And guess what just arrived, according to Philip Unitt, curator of the Department of Birds and Mammals at the Natural History Museum. "In the last month we have seen two birds appear for the first time ever in San Diego County, both of them tropical ocean birds," he says.

One was a bridled tern, which normally lives between Nayarit, Mexico, and Central America.

The other was a Newell's shearwater, a threatened species that nests only in Hawaii. "They normally migrate from Hawaii south to feed in the equatorial countercurrent," he says, "so this is way from their normal pattern."

Unitt says the shearwater made its debut in Del Mar -- its northernmost-known appearance ever -- in a pretty rough howdy-do: A crew was working at night on the stabilization of the bluff in Del Mar where the railroad runs when a strange bird started dive-bombing a crewmember who had a helmet headlamp. The bird crashed, the victim picked it up, and he ended up taking it to the wildlife rehabilitators.

"Meryl Faulkner, the primary seabird specialist for Project Wildlife, brought it to me, still very much alive," says Unitt. "I looked at it and said, 'Holy shit, this is a Newell's shearwater, never before landed in California.' And it's still alive in Meryl Faulkner's hot tub in rehabilitation."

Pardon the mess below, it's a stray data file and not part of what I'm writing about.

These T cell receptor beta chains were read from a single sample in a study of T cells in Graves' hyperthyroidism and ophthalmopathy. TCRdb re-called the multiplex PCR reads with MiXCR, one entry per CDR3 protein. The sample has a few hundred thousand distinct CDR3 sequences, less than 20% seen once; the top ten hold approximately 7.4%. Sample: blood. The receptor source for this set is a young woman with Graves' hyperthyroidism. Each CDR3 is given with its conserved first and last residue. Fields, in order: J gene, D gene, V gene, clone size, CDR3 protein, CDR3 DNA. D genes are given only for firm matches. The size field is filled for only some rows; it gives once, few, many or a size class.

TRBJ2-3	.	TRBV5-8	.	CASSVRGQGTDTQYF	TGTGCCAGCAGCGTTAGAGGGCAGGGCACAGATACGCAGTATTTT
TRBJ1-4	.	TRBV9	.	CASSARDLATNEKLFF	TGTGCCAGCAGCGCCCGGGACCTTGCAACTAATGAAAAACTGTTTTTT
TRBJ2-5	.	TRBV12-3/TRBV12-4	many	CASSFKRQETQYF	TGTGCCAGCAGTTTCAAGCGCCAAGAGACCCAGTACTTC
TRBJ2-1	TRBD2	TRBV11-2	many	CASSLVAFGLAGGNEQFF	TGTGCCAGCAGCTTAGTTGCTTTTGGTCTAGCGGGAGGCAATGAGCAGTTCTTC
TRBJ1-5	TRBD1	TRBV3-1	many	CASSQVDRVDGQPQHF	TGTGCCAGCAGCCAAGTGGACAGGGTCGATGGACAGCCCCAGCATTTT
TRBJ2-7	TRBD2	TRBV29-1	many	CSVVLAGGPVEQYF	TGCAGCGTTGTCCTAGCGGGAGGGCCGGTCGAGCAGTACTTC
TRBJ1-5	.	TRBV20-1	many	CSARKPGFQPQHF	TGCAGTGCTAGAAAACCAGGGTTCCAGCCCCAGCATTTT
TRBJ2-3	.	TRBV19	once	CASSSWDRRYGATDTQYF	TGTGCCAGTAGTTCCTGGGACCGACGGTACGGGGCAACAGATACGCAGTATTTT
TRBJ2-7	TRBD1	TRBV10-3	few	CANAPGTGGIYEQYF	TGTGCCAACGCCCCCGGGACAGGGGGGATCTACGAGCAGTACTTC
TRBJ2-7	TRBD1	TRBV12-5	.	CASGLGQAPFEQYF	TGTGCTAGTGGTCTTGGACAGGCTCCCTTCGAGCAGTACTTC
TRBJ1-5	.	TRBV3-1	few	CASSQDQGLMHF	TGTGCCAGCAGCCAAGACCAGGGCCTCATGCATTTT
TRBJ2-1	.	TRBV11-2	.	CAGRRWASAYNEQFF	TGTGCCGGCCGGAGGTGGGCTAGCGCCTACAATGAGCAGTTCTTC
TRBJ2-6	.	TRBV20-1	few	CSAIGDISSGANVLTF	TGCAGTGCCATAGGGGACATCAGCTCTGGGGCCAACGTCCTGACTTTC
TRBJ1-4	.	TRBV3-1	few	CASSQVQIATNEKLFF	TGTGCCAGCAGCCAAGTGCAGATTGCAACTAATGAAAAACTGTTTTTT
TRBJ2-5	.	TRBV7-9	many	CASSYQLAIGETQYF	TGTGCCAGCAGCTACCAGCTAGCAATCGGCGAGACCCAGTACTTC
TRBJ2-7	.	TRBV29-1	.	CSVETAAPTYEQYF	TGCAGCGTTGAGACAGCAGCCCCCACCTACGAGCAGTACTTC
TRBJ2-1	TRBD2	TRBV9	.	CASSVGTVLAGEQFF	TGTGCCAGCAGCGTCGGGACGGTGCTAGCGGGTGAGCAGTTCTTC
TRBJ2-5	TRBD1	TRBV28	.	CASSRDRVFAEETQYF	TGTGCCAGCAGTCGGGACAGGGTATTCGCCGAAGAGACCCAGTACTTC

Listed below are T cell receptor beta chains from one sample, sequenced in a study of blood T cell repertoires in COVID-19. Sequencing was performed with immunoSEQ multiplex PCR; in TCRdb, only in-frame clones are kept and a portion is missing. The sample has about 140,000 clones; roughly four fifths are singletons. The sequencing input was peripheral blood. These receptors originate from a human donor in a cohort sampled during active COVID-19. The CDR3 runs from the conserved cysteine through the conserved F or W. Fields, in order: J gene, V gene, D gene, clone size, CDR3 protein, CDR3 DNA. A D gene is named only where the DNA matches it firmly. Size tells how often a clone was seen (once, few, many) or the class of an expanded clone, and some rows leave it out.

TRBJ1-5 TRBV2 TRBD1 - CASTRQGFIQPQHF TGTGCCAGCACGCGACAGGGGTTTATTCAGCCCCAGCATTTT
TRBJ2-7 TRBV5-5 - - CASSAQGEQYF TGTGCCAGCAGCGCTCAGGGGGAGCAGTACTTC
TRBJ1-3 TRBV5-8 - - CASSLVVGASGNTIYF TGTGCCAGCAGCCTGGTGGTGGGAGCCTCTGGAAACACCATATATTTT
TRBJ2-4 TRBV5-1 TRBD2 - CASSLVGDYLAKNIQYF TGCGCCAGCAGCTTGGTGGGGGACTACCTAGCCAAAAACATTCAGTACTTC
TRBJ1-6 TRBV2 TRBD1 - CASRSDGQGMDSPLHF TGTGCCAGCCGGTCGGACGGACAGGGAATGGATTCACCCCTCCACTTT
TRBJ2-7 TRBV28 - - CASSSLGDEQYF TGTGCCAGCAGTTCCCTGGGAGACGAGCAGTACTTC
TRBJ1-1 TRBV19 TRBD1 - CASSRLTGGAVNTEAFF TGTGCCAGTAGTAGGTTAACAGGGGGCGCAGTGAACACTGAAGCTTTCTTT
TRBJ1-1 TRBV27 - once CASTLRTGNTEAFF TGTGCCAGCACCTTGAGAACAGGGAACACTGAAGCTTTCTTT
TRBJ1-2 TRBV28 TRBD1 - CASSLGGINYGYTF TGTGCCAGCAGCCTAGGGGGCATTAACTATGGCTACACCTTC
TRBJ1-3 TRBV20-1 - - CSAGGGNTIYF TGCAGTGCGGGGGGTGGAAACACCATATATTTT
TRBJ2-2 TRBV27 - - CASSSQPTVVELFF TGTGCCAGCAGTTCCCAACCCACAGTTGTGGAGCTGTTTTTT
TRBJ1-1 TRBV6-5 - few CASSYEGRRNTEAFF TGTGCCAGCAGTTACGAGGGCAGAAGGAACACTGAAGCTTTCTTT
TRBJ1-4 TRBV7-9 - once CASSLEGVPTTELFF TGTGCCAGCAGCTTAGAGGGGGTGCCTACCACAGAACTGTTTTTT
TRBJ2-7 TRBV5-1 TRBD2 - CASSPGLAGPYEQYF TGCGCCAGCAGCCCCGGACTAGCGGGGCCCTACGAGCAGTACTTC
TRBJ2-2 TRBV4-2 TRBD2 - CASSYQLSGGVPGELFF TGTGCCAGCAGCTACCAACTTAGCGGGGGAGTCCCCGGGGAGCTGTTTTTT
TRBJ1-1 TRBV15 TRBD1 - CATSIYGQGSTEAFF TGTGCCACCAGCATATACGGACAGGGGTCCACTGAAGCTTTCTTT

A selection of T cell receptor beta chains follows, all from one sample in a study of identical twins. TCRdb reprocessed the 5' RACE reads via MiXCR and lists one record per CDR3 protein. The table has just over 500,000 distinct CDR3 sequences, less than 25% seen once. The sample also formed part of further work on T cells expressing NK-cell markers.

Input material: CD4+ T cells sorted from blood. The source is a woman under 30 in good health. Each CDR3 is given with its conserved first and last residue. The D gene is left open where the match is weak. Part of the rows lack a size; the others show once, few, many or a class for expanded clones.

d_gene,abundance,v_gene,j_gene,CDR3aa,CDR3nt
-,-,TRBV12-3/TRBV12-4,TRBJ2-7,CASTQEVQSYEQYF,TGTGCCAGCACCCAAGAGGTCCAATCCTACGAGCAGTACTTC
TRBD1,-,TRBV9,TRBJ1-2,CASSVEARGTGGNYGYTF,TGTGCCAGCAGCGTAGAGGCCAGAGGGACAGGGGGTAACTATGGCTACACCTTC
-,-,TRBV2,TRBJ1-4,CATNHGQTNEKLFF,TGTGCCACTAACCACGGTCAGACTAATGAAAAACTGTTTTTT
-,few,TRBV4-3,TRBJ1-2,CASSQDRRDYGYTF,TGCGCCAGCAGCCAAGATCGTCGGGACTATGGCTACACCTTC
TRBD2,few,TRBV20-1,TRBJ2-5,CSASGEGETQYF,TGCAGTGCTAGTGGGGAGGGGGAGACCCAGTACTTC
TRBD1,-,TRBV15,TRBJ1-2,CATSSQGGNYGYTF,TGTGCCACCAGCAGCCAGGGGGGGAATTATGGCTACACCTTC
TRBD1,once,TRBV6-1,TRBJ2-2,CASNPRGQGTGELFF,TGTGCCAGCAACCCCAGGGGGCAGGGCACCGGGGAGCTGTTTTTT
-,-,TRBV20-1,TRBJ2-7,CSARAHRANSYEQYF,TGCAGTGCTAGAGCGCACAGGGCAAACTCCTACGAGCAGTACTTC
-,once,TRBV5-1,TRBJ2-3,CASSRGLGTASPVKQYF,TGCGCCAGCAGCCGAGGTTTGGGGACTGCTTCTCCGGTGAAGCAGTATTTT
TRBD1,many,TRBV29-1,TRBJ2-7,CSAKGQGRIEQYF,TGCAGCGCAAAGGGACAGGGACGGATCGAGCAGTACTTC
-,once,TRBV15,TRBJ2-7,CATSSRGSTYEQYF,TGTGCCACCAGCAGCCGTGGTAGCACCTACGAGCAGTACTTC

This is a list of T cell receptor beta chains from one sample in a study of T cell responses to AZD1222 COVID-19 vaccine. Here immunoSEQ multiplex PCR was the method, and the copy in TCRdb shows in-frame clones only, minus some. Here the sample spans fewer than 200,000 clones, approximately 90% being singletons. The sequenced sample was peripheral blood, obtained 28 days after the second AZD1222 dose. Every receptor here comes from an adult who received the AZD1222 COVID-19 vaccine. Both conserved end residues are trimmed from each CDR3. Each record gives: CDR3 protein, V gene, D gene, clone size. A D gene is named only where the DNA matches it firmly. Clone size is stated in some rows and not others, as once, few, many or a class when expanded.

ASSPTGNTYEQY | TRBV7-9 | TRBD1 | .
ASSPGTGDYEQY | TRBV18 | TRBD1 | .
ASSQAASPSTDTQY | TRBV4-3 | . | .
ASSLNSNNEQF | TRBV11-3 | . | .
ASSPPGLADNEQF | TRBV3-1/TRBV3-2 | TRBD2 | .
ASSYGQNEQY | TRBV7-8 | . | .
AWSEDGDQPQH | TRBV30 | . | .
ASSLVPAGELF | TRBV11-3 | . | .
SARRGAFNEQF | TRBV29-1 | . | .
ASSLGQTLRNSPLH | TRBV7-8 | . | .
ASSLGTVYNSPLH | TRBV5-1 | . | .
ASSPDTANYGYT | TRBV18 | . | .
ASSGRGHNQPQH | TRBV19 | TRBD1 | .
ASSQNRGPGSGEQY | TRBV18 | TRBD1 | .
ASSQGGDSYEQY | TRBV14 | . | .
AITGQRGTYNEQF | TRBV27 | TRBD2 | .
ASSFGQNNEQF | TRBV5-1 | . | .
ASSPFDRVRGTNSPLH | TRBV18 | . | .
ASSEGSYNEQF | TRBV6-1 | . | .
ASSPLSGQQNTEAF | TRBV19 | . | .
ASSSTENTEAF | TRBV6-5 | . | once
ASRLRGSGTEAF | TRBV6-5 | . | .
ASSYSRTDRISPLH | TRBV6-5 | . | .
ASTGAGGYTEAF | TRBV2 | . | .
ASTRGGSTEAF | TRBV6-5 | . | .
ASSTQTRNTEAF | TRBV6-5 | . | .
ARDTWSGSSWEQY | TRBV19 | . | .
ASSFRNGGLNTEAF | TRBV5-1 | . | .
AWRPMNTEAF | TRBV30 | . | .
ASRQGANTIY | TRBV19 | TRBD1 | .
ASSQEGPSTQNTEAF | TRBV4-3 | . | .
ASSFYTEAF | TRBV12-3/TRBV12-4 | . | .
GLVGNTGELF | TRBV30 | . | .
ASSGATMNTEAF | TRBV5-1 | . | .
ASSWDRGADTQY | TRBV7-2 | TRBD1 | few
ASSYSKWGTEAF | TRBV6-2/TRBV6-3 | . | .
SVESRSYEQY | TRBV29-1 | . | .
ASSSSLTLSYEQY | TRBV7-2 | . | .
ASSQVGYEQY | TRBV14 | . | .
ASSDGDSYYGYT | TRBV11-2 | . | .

How is this happening?

"Let's put it this way," Unitt says. "We're moving into a new phase of history. We've had such a succession of dry years in a row, and the increase of the temperatures is indisputable. As the oceans become warmer, tropical ocean birds, being among the most mobile, would be expected to be among the ones responding first. The brown booby was almost unknown on the coast of California. Now there's a colony of about 30 of them nesting on Los Coronados islands."

Indeed, birds, he says, can be great indicators of a warming environment. "We noticed that the Lincoln sparrow and the house wren both are starting to winter in San Diego [rather than farther south]," he says. "They were just at low elevations before, and then we found them in some years in higher elevations, which traditionally would have had quite a bit of snow in the winter."